Floppy disks only contain one filesystem, and are labeled as /dev/fd0 for the first drive, /dev/fd1 for the second drive, etc. So now we know three things which can be mounted.
Devices like USB sticks are treated like hard drives (so /dev/sda1, for example, may contain a filesystem) and so are iPods (although I think the main data on an iPod is stored on the second partition)
Mounting is not restricted to physical devices. If you have a filesystem "image" (which IS a filesystem, whether an exact copy of an existing filesystem, or a filesystem created specifically for that file) then you can mount that through the use of a fake device called the "loopback device"
How To Mount/Unmount Filesystems
Firstly I will tell you how to unmount any filesystem you mount after trying these commands. Unmounting is done through the "umount" command, which can be given a device or a mount point so:
sudo umount /mnt sudo umount /dev/hda1
Would both unmount the filesystem on /dev/hda1 if it is mounted on /mnt.
Remember that a filesystem cannot be in use when it is unmounted, otherwise umount will give an error. If you know it is safe to unmount a filesystem you can use:
sudo umount -l /mountpoint
To do a "lazy" unmount
Note that files are often stored temporarily in the RAM to prevent filesystem fragmentation and speed up access times for slow devices like floppy disks. For this reason you should always unmount filesystems before you unplug or eject the device or you may find that your files have not actually been written to your device yet.
Is responsible for mounting filesystems. The syntax for this command is quite simple (remember that mount must be run with super user privileges to change the system) so:
sudo mount /dev/sda1 /mnt
Will mount the filesystem on /dev/sda1 (which may be a USB drive, a SATA drive or a SCSI drive) into the folder /mnt. That means that going into /mnt will show you the filesystem which is on /dev/sda1.
Many options can be given to mount. A useful option is the "type" option, when automatic filesystem-type detection fails. An example would be:
sudo mount /dev/fd0 /floppy -t vfat
That command tells mount to put the filesystem on the first floppy disk into the folder /floppy, and tells it to treat the filesystem as a FAT filesystem. If the wrong type is given then mount will not mount the filesystem and you will be told of the error.
To mount a filesystem contained in a file using the loopback device the command would look like this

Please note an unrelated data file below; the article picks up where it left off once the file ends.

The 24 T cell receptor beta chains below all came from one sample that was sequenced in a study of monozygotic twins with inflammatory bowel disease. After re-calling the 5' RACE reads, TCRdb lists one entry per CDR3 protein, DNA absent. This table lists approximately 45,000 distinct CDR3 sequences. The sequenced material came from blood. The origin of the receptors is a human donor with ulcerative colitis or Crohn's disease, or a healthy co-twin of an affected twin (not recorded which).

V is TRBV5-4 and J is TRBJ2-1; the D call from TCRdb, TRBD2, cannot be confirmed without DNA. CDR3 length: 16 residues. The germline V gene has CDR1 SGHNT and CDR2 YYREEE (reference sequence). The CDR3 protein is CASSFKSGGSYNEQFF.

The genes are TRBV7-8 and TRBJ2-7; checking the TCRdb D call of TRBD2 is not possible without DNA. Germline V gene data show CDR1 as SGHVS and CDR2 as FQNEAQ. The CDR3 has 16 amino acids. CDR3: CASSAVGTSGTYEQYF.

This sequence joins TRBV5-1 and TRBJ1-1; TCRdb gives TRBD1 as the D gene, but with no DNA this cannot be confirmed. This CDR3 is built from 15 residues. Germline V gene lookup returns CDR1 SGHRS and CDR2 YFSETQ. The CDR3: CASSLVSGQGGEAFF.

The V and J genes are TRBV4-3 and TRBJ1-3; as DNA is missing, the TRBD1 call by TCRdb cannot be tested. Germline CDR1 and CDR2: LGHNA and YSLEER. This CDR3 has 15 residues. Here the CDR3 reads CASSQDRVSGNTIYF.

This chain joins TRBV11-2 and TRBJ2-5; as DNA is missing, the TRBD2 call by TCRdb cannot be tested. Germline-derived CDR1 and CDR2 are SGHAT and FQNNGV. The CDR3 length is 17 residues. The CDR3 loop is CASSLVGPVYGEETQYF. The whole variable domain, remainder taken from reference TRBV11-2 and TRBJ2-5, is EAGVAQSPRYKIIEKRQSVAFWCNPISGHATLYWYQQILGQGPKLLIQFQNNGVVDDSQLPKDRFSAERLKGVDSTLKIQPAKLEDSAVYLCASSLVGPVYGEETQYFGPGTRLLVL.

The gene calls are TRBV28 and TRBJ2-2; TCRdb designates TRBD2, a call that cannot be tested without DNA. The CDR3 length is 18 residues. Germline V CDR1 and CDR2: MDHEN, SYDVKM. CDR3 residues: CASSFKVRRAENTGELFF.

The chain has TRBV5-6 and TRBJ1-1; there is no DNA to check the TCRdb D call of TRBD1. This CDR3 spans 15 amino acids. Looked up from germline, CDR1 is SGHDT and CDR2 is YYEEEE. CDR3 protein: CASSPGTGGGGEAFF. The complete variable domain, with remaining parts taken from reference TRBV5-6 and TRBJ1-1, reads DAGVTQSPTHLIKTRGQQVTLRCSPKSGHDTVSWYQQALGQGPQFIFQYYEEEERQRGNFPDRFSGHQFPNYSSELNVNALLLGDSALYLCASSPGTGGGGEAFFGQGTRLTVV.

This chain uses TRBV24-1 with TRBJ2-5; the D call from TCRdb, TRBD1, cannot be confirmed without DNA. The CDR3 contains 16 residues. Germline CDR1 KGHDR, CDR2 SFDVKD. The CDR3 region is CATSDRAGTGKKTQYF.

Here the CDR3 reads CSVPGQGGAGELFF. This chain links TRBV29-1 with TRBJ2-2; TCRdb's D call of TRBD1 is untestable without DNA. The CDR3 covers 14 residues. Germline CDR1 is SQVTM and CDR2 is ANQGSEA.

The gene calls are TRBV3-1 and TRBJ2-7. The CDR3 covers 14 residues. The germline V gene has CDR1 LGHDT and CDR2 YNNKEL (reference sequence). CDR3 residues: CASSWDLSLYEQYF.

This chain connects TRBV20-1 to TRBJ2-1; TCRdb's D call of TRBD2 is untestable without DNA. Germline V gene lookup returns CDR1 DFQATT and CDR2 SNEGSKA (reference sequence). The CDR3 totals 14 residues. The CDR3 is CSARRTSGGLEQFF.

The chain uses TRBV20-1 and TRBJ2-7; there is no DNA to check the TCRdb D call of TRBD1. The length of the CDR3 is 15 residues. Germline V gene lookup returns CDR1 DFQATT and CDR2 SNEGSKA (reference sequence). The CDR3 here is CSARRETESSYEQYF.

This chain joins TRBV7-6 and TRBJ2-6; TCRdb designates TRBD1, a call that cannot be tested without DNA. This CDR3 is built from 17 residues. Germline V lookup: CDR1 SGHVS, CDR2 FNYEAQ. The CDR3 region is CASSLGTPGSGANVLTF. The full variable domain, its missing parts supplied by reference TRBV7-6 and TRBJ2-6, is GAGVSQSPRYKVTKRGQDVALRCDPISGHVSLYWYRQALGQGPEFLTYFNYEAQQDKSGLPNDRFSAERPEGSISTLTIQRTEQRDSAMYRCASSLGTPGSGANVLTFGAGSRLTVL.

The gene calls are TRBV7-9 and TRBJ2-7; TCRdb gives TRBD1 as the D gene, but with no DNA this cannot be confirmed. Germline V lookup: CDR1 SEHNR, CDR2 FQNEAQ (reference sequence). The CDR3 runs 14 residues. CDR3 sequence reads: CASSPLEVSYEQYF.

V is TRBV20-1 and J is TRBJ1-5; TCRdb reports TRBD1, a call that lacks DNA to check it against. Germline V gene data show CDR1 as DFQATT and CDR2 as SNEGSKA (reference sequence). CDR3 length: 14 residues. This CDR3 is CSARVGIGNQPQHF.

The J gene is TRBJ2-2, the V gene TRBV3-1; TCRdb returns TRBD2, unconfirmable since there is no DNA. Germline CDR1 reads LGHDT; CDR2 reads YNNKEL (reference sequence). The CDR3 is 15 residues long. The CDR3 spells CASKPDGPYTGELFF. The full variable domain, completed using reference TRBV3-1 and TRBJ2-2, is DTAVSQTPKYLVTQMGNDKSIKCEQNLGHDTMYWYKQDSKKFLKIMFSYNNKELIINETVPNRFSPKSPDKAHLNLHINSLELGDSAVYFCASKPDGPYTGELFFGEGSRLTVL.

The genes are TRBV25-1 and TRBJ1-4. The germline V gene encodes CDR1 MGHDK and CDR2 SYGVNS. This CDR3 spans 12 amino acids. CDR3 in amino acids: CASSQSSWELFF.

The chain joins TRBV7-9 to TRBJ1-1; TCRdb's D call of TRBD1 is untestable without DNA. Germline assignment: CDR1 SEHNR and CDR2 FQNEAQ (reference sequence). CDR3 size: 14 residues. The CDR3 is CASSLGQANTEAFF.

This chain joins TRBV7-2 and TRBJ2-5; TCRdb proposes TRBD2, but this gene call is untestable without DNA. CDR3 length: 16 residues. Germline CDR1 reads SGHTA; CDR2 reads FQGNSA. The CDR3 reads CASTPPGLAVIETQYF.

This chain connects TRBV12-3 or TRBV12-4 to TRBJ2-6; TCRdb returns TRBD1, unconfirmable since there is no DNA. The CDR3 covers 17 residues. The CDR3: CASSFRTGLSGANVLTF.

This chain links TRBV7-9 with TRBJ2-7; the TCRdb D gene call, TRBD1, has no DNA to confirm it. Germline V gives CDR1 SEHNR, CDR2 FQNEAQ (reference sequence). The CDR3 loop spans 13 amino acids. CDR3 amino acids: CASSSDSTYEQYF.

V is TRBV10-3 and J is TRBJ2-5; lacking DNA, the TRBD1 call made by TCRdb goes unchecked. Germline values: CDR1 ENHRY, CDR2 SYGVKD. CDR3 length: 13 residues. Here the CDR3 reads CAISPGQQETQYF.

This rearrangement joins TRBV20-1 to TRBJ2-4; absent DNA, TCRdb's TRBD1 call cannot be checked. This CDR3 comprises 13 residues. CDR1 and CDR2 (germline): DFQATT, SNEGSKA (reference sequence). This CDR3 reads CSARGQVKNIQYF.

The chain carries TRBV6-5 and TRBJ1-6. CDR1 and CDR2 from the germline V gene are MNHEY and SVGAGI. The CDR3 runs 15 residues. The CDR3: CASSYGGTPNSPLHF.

sudo mount Filesystem.img /home/user/MyFilesystem -o loop
To create a filesystem image you can either "dump" an existing filesystem into a file, for example by using the command:
dd if=/dev/hdc3 of=/home/user/Filesystem.img
Alternatively you can create an empty file by using:
dd if=/dev/zero of=/home/user/MyFilesystem.img bs=512 count=100000
And then creating a filesystem on this file as if it were a drive by using the command:
mkfs.ext2 -j MyFilesystem.img
Which will create an ext3 filesystem on the device (ext2 with a journal). Images created using either method can be mounted via the loopback device.
An interesting ability of mount is it's ability to move specific parts of a filesystem around. For example:
sudo mount --bind /mnt/Files/Music /home/user/Music
Will let the folder "/mnt/Files/Music" also be accessible in /home/user/Music. If you wish to "move" a folder (no data is copied or removed, it is merely displayed in a different place) then use:
sudo mount --move /mnt/Files/Music /home/user/Music
Instead. This can come in handy, for example you may have your dual-boot Windows partition mounted in /windows. You can get easier access to your personal files by using:
sudo mount --bind "/windows/My Documents" "/home/user/Windows Documents"
For windows 98/95 users, and with:
sudo mount --bind "/windows/Documents and Settings/username/My Documents" "/home/username/Windows Documents"
For Windows XP users.
Mount can mount filesystems which are accessed remotely using NFS (the Networked Files System) (Please complete this as I do not know how to use NFS)
Windows NTFS Disks
Permanently mount internal Windows NTFS disks. Install and use the NTFS Configuration Tool (external link) To get it go to the Ubuntu Software Center -> System Tools -> NTFS Configuration Tool -> Install
Other similar, useful applications in the Software Center include:
- Mount Manager
- Storage device manager